We wouldn’t mind tearing down a fingerprint scanner, but we hate to bust up our expensive laptop or cell phone. [Julian], however, got a hold of a fingerprint scanning padlock and was willing to tear it apart for our benefit. The video appears below.
The padlock is a simple enough little device with a cable lock instead of a solid metal shackle, although we have seen similar devices with traditional shackles. Initially, the lock’s fingerprint storage is empty and it will open for any fingerprint. The first task is to set an administrator fingerprint. You’ll need that fingerprint to set up other fingerprints or to reset the unit. Of course, what we are really interested in is what’s inside.
[Julian] heard a motor inside when the lock operates. Once he gets familiar with the basic operation, the tools come out. A padlock should be difficult to crack open, but it looked like it was fairly simple to open. In fact, it looks like the fixed cable anchor screws in, so if you can rotate it enough, you can defeat the lock.
The motor operates a cam when the cable pushes into a microswitch and that cam grabs the locking pin. At first, it didn’t look like there were a lot of electronics inside until the battery came out. Yes, you do have to charge the padlock using USB.
The sensor itself is pretty opaque — just an anonymous module. If you really want to know how they work, we covered that. The lock itself doesn’t seem to be very secure and — as we’ve seen before — fingerprint scanners aren’t that secure anyway.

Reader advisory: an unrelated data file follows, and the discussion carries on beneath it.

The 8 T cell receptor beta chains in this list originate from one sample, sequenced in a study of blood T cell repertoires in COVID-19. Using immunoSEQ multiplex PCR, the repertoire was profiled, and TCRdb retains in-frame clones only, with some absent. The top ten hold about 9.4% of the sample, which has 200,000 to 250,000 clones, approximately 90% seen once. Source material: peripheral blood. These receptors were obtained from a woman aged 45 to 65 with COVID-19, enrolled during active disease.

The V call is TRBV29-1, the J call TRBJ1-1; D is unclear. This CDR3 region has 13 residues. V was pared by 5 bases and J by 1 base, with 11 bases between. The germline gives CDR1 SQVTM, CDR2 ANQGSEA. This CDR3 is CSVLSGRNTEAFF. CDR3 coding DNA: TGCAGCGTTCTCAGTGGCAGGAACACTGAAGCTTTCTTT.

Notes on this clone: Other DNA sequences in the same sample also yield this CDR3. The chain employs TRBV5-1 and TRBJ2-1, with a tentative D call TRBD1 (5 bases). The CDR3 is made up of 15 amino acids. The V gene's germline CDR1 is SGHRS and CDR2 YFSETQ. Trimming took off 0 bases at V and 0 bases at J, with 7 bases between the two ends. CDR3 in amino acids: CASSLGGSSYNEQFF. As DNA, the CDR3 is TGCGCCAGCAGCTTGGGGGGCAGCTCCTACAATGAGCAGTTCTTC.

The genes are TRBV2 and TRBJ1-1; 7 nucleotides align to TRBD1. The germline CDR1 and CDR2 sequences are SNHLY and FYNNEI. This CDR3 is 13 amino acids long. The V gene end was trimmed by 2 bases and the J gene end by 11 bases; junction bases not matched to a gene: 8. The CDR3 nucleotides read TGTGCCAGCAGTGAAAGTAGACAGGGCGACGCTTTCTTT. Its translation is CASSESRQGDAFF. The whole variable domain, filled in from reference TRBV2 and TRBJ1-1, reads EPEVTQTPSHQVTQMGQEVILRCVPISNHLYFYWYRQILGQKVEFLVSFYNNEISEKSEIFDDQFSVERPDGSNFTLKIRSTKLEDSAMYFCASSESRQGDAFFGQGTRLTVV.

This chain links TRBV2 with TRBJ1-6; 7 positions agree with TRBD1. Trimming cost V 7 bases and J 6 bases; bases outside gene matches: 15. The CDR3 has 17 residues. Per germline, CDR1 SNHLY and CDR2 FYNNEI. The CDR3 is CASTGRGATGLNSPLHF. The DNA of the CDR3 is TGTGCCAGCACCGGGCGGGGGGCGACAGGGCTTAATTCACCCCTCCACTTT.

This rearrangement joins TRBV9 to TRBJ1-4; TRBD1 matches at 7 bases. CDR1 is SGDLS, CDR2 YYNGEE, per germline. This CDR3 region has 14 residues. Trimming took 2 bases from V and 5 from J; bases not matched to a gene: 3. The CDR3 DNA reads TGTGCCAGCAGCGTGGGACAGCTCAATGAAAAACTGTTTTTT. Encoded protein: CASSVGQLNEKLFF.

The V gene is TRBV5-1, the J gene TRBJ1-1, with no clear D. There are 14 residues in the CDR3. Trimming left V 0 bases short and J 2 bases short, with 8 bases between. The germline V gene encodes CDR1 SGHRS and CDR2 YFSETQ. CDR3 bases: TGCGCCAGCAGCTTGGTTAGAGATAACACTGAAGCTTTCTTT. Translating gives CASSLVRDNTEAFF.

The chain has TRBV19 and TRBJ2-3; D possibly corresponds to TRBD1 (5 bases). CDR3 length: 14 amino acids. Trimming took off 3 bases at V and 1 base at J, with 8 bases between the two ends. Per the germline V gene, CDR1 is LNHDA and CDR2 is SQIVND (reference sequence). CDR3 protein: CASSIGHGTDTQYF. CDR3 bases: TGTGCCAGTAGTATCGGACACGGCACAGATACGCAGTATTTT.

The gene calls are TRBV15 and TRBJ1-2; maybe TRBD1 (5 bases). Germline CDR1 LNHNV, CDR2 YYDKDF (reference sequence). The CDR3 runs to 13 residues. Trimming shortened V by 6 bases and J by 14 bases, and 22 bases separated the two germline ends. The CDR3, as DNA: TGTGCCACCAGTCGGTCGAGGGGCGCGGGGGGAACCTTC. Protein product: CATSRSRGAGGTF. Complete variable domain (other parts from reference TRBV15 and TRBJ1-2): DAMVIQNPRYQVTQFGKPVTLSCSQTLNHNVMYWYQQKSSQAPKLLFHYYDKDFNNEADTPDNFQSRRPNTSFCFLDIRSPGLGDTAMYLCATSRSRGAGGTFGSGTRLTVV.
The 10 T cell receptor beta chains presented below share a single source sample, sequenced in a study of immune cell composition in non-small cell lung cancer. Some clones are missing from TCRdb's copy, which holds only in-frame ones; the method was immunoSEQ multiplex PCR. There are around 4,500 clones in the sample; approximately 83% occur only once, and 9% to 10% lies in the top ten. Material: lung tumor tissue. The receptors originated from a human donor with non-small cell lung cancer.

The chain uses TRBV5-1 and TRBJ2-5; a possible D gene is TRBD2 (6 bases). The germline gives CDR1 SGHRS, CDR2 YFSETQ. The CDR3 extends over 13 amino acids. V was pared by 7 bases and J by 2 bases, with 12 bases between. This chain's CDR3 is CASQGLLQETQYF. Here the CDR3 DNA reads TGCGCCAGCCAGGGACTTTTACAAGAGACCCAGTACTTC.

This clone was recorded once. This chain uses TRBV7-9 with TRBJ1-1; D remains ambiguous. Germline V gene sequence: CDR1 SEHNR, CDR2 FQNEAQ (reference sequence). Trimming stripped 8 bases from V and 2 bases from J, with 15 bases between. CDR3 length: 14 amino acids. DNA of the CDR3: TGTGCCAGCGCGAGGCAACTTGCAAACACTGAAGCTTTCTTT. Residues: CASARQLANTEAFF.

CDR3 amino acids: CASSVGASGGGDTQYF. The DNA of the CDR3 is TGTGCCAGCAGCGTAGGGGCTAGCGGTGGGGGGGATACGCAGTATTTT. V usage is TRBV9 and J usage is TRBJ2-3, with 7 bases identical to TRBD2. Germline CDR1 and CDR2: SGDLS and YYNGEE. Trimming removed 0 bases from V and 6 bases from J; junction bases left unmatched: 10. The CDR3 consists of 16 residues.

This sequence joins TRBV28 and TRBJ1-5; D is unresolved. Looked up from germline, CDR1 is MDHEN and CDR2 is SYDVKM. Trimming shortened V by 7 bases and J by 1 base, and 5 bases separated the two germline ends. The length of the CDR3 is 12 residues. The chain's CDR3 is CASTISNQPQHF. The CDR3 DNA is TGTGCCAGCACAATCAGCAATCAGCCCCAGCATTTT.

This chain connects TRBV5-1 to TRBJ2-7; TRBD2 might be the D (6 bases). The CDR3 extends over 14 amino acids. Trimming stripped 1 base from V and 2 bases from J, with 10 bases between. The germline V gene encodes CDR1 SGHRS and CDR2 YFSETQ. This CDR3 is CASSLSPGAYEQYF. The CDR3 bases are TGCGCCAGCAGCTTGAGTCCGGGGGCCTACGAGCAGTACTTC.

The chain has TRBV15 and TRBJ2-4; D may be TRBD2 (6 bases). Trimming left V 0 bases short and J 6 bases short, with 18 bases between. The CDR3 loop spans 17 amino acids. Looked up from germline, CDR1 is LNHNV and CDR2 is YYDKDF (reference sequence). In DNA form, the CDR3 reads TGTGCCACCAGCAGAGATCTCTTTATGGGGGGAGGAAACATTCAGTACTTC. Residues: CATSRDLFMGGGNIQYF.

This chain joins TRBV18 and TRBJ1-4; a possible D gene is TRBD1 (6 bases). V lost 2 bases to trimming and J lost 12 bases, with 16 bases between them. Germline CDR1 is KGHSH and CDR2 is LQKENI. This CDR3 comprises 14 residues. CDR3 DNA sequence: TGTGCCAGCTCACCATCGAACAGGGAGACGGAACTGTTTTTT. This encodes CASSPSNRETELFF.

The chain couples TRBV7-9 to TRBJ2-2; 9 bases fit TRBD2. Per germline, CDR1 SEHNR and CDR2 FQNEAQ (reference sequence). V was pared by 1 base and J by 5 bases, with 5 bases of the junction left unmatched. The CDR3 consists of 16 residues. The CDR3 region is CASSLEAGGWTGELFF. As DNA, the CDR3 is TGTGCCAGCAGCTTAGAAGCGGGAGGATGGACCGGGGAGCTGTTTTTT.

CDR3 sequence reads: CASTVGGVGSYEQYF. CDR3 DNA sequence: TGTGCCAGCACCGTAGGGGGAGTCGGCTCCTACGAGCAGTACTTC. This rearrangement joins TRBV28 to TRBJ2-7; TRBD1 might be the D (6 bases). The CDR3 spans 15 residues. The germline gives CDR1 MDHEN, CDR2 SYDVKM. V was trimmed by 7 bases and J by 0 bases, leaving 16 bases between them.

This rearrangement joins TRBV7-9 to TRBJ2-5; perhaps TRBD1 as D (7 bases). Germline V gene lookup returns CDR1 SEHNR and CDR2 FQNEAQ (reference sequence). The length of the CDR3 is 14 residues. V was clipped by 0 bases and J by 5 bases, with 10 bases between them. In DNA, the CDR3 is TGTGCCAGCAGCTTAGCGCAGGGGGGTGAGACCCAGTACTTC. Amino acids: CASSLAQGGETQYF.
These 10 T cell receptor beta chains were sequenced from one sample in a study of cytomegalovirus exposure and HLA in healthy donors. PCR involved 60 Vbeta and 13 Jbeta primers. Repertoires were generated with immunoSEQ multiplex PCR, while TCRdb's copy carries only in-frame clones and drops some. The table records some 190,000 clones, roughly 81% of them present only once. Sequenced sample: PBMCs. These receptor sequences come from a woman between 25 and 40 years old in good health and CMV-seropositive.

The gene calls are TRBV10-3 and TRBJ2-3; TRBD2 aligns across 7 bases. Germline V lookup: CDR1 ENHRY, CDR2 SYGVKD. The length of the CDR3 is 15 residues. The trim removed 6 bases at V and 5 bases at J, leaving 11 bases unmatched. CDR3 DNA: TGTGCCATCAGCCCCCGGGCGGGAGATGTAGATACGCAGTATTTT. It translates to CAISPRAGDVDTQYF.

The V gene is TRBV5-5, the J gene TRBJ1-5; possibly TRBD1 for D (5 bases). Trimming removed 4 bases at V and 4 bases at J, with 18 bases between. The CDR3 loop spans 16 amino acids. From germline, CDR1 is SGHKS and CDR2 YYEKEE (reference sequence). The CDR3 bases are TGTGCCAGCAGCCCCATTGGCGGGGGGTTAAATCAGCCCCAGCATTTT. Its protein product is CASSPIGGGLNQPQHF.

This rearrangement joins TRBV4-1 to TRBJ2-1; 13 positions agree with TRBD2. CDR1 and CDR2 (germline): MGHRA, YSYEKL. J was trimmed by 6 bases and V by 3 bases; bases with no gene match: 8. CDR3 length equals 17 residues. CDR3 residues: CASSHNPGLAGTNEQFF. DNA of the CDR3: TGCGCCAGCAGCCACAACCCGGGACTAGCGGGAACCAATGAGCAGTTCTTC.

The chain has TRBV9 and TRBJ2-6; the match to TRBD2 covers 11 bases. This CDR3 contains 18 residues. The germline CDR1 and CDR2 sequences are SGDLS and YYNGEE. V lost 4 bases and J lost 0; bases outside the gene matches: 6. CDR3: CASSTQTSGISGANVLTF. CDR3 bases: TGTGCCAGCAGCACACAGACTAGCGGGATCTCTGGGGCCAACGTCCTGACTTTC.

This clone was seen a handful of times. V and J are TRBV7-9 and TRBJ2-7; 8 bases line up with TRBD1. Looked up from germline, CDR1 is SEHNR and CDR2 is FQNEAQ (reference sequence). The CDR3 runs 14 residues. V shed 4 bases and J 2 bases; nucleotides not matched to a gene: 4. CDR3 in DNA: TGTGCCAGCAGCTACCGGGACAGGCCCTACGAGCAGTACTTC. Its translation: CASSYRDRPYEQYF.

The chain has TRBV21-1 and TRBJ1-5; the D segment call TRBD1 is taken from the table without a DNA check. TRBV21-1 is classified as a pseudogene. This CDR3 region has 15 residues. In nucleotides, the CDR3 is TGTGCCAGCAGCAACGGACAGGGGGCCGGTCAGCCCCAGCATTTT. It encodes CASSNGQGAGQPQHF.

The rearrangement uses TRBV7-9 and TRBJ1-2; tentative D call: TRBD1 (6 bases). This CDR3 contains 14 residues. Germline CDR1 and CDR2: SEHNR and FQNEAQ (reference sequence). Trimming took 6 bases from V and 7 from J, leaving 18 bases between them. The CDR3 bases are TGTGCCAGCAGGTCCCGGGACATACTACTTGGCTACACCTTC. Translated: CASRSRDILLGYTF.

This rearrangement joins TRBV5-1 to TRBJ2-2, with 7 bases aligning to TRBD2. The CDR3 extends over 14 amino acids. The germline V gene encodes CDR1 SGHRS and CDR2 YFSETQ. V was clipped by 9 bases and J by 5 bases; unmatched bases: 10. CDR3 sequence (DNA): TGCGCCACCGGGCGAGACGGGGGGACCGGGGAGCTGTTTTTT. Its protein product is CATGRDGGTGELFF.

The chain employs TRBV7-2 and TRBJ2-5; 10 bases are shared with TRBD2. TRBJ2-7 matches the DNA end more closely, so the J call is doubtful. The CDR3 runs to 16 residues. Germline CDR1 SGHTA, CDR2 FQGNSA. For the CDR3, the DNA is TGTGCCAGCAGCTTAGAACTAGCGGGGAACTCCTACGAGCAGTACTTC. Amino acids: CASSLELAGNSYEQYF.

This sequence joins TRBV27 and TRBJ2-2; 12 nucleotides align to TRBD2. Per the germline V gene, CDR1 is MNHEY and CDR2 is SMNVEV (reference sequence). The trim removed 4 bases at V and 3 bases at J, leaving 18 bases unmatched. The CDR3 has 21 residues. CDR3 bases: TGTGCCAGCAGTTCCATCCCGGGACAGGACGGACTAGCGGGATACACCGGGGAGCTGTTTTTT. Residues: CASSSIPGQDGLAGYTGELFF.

8 thoughts on “Teardown Of A Fingerprint Padlock”
The one on ultrasonic looks interesting. Wonder if that and capacitive could be combined?
As usual with those stuff, high-tech lock concentrates on being high-tech, but forgets how to be a lock.
This one is relevant.
The Gallium Gambit is even more entertaining:
Now that is a stunning demo. I have seen Lead and Heat do similar things to gold and silver.
Can’t believe the video gets to the end, where the fatal flaw is revealed, and then he says “You’ll have to be the judge” *without trying it!
I suspect it’s trivial to undo the loop when it is locked, but he doesn’t even give it a go.
I think somebody with no technical skills at all could of accurately guessed it uses a electric motor and cam.. The chip is the only thing interesting and it’s not covered..
Every product is made from small part . your phone , TV , computer….,its all same .but do you see how hard people start to make a new product, have a good idea to convinent people . i just feel ur are a smart engineer after i saw this video . so do you have some good idea after you test that fingerprint lock ?
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